I spent the spring semester of my junior year of college studying in Freiburg, Germany.
A couple months into my semester, I booked a 10-day trip to Spain and Portugal — five days in Spain with a friend of mine, and five days in Portugal alone.
Then the friend who was supposed to come to Spain with me told me she couldn’t go anymore.
It was a last-minute drop out, so by that point I had already booked my flight and hostel.
I wasn’t about to lose all the money — and not to mention time — I had put into planning and booking my trip, so I made the decision to go on a 10-day trip with just me, myself, and I.
I will admit I had a fair amount of previous travel experience, having lived in Zurich, Switzerland, for five years when I was younger. But all of that travel was with other people: my family, my friends, and my classmates and teachers.
This was the first trip I went on where I was truly on my own.
And I’m really glad I did it.
Here’s why I highly recommend taking a solo trip at some point in your life.
You get to see the things you want to see.
If you’ve ever been on a trip with friends, you know it’s rare that everyone wants to see and do the same things. You only have so much time, so compromises need to be made and sometimes your activities get pushed to the wayside. There’s also the chance that the friends you travel with aren’t the most motivated of travellers, and you may end up spending the whole trip lounging at the beach when you really wanted to do some sightseeing.
When you travel alone, you’re in charge. That means you can plan your days however you want, and not have to worry about compromising and making sacrifices. When I was in Malaga, for example, I decided to take a day trip to Granada, and I took a 6 a.m. bus in order to make it to the Alhambra on time for my tour. Chances are, a lot of my friends wouldn’t have been up for doing that. But I was, and it was more than worth it.
You get to know the area you’re travelling to better.
Much to my father’s dismay, I can’t read a map to save my life. So when I travel with others, I always leave the directions part up to them. But when I was in two countries where I didn’t speak the language and didn’t have a travel buddy, it was up to me to figure out the lay of the land. I can’t say I always took the most direct route to get where I was going; but I can say that I figured out the route mostly on my own — save for consulting a few locals in English (in Portugal) or in very broken Spanish (in Spain).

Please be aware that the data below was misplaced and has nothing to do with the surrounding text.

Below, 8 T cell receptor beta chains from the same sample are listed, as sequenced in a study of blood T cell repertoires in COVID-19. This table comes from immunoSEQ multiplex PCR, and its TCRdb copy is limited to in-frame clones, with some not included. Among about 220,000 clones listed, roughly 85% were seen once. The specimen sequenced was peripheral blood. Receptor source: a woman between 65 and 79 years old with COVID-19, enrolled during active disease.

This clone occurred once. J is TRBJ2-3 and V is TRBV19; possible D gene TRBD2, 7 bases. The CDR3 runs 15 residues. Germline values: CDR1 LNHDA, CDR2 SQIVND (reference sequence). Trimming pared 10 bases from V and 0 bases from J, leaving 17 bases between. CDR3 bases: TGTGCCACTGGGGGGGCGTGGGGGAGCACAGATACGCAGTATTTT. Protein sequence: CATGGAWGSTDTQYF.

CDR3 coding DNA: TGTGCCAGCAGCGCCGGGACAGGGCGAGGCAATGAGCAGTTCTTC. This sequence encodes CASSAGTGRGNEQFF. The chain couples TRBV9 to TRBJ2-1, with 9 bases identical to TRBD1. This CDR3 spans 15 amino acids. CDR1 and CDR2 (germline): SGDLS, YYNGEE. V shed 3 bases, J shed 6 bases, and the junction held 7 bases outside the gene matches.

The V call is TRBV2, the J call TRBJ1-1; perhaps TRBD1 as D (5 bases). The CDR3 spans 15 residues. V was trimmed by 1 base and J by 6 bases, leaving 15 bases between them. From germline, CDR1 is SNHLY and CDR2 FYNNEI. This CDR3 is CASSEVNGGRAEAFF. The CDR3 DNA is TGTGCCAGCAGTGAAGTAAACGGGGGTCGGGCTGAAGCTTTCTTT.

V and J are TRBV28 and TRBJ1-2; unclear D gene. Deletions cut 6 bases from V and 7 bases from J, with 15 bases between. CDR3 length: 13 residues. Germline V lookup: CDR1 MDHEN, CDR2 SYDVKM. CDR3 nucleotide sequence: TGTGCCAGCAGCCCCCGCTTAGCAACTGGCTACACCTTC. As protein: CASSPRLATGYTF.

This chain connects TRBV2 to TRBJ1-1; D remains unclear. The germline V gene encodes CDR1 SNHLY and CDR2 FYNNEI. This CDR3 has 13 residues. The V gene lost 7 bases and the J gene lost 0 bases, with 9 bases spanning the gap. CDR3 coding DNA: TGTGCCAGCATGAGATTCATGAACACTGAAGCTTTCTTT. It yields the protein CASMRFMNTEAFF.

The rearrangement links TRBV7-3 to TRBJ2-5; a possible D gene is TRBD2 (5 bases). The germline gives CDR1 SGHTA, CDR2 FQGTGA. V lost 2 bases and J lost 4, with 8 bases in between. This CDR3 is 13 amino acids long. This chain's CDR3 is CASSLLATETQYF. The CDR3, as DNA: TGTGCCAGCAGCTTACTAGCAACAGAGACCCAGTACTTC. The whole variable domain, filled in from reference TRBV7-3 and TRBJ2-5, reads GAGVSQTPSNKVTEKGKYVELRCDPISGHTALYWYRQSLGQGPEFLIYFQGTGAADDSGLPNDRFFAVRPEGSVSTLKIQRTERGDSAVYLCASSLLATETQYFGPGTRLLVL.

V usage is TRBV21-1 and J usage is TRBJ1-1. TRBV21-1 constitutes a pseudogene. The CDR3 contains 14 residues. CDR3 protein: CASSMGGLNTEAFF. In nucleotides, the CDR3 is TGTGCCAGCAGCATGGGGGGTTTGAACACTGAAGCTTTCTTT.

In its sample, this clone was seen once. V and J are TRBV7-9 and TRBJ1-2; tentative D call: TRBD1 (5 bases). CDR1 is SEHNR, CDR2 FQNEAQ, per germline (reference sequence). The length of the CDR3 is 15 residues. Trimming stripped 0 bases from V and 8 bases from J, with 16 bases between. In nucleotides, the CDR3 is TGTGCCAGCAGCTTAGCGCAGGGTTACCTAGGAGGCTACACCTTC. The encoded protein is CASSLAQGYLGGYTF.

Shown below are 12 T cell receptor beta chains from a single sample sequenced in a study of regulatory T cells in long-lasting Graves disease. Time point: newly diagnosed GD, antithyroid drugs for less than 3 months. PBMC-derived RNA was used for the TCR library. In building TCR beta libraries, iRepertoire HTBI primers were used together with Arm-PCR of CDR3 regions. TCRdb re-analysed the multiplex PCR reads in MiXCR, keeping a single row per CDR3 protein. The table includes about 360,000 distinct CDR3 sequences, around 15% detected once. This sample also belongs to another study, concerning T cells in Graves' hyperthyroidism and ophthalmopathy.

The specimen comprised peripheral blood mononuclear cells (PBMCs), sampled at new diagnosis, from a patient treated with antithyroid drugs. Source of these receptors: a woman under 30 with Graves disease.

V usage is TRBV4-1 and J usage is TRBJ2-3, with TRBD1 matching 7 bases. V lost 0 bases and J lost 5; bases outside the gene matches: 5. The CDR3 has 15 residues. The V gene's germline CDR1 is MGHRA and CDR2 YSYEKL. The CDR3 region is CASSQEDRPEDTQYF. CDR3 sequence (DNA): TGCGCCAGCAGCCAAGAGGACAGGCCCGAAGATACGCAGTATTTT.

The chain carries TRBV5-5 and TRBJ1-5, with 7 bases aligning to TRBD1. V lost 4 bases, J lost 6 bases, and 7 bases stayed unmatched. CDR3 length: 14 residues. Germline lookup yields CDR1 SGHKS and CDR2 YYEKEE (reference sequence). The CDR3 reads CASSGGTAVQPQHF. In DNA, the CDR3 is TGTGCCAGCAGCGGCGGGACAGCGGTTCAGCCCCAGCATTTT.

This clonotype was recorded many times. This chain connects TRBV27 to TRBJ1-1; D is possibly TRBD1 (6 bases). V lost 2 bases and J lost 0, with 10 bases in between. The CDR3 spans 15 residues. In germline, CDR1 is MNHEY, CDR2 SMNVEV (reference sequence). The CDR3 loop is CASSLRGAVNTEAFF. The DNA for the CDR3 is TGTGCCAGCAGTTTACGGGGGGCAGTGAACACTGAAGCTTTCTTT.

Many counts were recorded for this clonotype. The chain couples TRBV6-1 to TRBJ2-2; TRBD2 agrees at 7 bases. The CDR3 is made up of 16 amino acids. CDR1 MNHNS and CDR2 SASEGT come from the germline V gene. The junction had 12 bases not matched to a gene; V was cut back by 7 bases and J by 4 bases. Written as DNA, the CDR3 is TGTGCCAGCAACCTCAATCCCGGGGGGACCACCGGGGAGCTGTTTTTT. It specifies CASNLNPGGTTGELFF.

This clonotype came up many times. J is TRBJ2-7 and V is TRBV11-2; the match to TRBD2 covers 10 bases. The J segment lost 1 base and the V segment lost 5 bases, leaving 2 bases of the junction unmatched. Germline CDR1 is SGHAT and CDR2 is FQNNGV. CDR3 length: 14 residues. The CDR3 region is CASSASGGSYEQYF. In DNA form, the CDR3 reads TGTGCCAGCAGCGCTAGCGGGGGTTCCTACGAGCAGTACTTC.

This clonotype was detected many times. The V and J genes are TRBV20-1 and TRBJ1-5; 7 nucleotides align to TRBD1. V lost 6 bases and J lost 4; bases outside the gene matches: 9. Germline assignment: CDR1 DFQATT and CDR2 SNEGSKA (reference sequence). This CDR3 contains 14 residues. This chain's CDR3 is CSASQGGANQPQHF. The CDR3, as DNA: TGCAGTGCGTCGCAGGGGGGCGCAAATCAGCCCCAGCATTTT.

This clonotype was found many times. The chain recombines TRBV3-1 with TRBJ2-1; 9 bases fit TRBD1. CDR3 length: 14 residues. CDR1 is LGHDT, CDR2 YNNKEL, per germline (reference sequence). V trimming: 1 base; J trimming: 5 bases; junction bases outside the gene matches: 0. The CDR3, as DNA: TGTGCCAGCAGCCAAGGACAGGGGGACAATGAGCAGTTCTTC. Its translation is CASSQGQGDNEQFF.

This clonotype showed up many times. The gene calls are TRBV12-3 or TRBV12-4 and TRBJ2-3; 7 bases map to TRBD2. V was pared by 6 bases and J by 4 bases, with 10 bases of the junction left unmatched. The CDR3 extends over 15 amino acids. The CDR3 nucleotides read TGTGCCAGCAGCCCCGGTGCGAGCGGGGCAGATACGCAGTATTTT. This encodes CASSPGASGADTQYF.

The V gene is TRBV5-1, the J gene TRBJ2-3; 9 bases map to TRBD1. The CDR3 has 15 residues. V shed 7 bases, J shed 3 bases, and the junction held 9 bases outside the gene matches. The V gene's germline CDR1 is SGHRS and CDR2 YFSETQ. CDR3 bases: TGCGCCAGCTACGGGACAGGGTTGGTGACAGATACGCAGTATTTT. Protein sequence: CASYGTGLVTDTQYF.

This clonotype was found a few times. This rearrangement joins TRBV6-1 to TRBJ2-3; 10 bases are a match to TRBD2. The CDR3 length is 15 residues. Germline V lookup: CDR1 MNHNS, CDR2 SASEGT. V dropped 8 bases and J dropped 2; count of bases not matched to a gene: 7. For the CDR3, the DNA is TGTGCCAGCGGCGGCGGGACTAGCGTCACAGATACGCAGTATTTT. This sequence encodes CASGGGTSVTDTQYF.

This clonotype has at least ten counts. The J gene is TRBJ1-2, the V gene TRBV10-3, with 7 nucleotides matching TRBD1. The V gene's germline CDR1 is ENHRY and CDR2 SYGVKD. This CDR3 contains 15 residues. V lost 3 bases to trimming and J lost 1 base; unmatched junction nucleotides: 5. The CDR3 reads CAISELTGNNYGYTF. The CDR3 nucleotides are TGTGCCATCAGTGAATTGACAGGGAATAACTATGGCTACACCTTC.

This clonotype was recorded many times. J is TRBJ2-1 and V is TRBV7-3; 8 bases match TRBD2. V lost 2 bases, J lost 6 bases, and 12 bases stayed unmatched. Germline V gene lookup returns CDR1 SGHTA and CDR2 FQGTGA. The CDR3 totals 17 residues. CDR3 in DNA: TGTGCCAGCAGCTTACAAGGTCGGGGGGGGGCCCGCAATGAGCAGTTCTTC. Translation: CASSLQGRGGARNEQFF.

I’ll never forget the little old Spanish ladies who helped me on my bus ride from the Malaga airport to my hostel. They spoke no English but they started giving me pointers the minute they saw me pull out a map.
By the time I left Spain and Portugal, I could make my way around much better than I had when I arrived — and that was a really rewarding feeling.
You’re more likely to meet new friends and experience the local culture.
Travelling with people you know creates a comfort zone that can be hard to get out of. Why try to meet new friends if you’re already surrounded by your existing friends? The people you’re with can also block you — not intentionally — from really delving into the culture of the place you’re visiting because it’s so easy to get caught up in your travel companions instead of getting caught up in the actual travel experience.
Throughout my trip, I interacted with multiple people, locals and tourists alike, who I probably wouldn’t have interacted with had I not been travelling alone. My hostels, the Flamenco dance show I went to, the tours I went on, and the restaurants I ate at were just a few of the places I met new people.
You’re more careful about what you spend.
Travel is expensive. When I used to travel with my family, my parents covered all the expenses, so I never really thought twice about costs. When you travel with friends, it’s easy to succumb to peer pressure and just spend money on what your fellow travellers are spending money on. But when you’re alone and you’re paying for travel expenses out of your own pocket, you become much more aware of how much you spend and where you’re spending it. This is why I stayed in hostels — clean ones, but still hostels — throughout my whole trip.
It makes you realise that doing things alone is ok.
Yes, dining out solo or visiting sights by yourself can seem weird or awkward at first; but the more you do it, the more you realise it’s just not that big of deal. In fact, it can be really nice because sometimes you just don’t feel like talking to other people. And if you’re really nervous about the whole solo idea, what better place to try it out than somewhere you’re not likely to run into people you know?
You take more ownership for the trip, and feel more accomplished after taking it.
By the time I arrived back in Freiburg after 10 days of solo travel, I was more than ready for some quality time with people I knew who spoke my language. But I also felt a strong sense of pride for organising a whole trip by myself, planning multiple cultural activities, and making it back in one piece.
When you travel solo, your trip is 100% in your hands, which can be stressful at times. But when it turns out to be a successful trip, you can thank yourself for it.
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